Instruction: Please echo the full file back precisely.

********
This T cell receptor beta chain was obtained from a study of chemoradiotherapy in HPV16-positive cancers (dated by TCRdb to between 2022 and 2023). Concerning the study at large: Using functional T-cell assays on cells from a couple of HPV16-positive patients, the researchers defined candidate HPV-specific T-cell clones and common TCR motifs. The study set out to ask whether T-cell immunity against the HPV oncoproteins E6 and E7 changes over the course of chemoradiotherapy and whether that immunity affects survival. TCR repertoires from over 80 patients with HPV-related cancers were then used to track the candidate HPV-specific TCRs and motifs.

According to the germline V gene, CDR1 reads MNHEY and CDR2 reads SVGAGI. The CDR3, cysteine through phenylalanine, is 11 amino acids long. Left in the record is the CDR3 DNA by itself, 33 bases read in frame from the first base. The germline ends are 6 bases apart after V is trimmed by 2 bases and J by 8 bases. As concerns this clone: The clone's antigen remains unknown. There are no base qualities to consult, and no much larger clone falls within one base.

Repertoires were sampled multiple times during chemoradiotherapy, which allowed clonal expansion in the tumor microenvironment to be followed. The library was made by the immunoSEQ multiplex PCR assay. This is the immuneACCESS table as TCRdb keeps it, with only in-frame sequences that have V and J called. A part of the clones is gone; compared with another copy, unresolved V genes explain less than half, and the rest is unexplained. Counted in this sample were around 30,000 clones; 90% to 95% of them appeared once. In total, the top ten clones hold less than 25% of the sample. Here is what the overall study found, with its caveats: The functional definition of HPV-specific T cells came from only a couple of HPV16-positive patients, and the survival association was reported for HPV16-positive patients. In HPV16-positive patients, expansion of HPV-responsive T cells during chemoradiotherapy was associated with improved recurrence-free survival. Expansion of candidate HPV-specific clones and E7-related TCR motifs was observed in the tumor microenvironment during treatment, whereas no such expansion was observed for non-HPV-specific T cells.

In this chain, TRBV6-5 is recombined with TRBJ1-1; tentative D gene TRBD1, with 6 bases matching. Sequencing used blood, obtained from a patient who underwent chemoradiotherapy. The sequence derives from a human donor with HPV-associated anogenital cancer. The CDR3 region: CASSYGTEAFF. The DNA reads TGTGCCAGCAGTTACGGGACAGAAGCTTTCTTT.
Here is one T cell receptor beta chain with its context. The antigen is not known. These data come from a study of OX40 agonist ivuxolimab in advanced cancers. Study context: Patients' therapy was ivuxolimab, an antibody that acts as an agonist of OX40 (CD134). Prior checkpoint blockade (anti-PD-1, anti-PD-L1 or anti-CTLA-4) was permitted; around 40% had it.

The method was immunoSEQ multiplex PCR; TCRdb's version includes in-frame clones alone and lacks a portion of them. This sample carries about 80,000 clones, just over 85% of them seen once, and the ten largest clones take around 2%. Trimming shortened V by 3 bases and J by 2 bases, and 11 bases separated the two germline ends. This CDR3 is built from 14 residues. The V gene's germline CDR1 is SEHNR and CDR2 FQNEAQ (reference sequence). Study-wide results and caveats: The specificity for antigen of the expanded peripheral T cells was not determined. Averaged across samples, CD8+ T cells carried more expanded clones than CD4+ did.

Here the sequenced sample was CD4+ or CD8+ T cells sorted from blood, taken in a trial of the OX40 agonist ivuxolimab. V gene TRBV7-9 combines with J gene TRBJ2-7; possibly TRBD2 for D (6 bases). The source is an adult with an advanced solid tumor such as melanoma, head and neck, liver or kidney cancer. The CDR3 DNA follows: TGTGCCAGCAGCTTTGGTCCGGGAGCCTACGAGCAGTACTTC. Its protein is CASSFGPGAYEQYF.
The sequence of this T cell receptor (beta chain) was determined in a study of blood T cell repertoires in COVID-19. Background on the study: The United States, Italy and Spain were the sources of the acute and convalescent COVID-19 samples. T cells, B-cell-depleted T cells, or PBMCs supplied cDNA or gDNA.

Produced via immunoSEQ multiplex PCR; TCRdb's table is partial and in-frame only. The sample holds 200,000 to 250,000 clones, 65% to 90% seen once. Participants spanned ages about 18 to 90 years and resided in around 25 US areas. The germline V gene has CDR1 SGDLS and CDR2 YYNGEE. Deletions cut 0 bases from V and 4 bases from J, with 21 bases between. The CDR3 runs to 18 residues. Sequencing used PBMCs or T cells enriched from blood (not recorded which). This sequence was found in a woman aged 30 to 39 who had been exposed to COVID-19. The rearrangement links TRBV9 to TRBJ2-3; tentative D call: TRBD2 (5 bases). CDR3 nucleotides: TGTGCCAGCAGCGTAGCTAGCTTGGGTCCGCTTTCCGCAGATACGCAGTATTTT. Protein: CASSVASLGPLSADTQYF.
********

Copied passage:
This T cell receptor beta chain was obtained from a study of chemoradiotherapy in HPV16-positive cancers (dated by TCRdb to between 2022 and 2023). Concerning the study at large: Using functional T-cell assays on cells from a couple of HPV16-positive patients, the researchers defined candidate HPV-specific T-cell clones and common TCR motifs. The study set out to ask whether T-cell immunity against the HPV oncoproteins E6 and E7 changes over the course of chemoradiotherapy and whether that immunity affects survival. TCR repertoires from over 80 patients with HPV-related cancers were then used to track the candidate HPV-specific TCRs and motifs.

According to the germline V gene, CDR1 reads MNHEY and CDR2 reads SVGAGI. The CDR3, cysteine through phenylalanine, is 11 amino acids long. Left in the record is the CDR3 DNA by itself, 33 bases read in frame from the first base. The germline ends are 6 bases apart after V is trimmed by 2 bases and J by 8 bases. As concerns this clone: The clone's antigen remains unknown. There are no base qualities to consult, and no much larger clone falls within one base.

Repertoires were sampled multiple times during chemoradiotherapy, which allowed clonal expansion in the tumor microenvironment to be followed. The library was made by the immunoSEQ multiplex PCR assay. This is the immuneACCESS table as TCRdb keeps it, with only in-frame sequences that have V and J called. A part of the clones is gone; compared with another copy, unresolved V genes explain less than half, and the rest is unexplained. Counted in this sample were around 30,000 clones; 90% to 95% of them appeared once. In total, the top ten clones hold less than 25% of the sample. Here is what the overall study found, with its caveats: The functional definition of HPV-specific T cells came from only a couple of HPV16-positive patients, and the survival association was reported for HPV16-positive patients. In HPV16-positive patients, expansion of HPV-responsive T cells during chemoradiotherapy was associated with improved recurrence-free survival. Expansion of candidate HPV-specific clones and E7-related TCR motifs was observed in the tumor microenvironment during treatment, whereas no such expansion was observed for non-HPV-specific T cells.

In this chain, TRBV6-5 is recombined with TRBJ1-1; tentative D gene TRBD1, with 6 bases matching. Sequencing used blood, obtained from a patient who underwent chemoradiotherapy. The sequence derives from a human donor with HPV-associated anogenital cancer. The CDR3 region: CASSYGTEAFF. The DNA reads TGTGCCAGCAGTTACGGGACAGAAGCTTTCTTT.
Here is one T cell receptor beta chain with its context. The antigen is not known. These data come from a study of OX40 agonist ivuxolimab in advanced cancers. Study context: Patients' therapy was ivuxolimab, an antibody that acts as an agonist of OX40 (CD134). Prior checkpoint blockade (anti-PD-1, anti-PD-L1 or anti-CTLA-4) was permitted; around 40% had it.

The method was immunoSEQ multiplex PCR; TCRdb's version includes in-frame clones alone and lacks a portion of them. This sample carries about 80,000 clones, just over 85% of them seen once, and the ten largest clones take around 2%. Trimming shortened V by 3 bases and J by 2 bases, and 11 bases separated the two germline ends. This CDR3 is built from 14 residues. The V gene's germline CDR1 is SEHNR and CDR2 FQNEAQ (reference sequence). Study-wide results and caveats: The specificity for antigen of the expanded peripheral T cells was not determined. Averaged across samples, CD8+ T cells carried more expanded clones than CD4+ did.

Here the sequenced sample was CD4+ or CD8+ T cells sorted from blood, taken in a trial of the OX40 agonist ivuxolimab. V gene TRBV7-9 combines with J gene TRBJ2-7; possibly TRBD2 for D (6 bases). The source is an adult with an advanced solid tumor such as melanoma, head and neck, liver or kidney cancer. The CDR3 DNA follows: TGTGCCAGCAGCTTTGGTCCGGGAGCCTACGAGCAGTACTTC. Its protein is CASSFGPGAYEQYF.
The sequence of this T cell receptor (beta chain) was determined in a study of blood T cell repertoires in COVID-19. Background on the study: The United States, Italy and Spain were the sources of the acute and convalescent COVID-19 samples. T cells, B-cell-depleted T cells, or PBMCs supplied cDNA or gDNA.

Produced via immunoSEQ multiplex PCR; TCRdb's table is partial and in-frame only. The sample holds 200,000 to 250,000 clones, 65% to 90% seen once. Participants spanned ages about 18 to 90 years and resided in around 25 US areas. The germline V gene has CDR1 SGDLS and CDR2 YYNGEE. Deletions cut 0 bases from V and 4 bases from J, with 21 bases between. The CDR3 runs to 18 residues. Sequencing used PBMCs or T cells enriched from blood (not recorded which). This sequence was found in a woman aged 30 to 39 who had been exposed to COVID-19. The rearrangement links TRBV9 to TRBJ2-3; tentative D call: TRBD2 (5 bases). CDR3 nucleotides: TGTGCCAGCAGCGTAGCTAGCTTGGGTCCGCTTTCCGCAGATACGCAGTATTTT. Protein: CASSVASLGPLSADTQYF.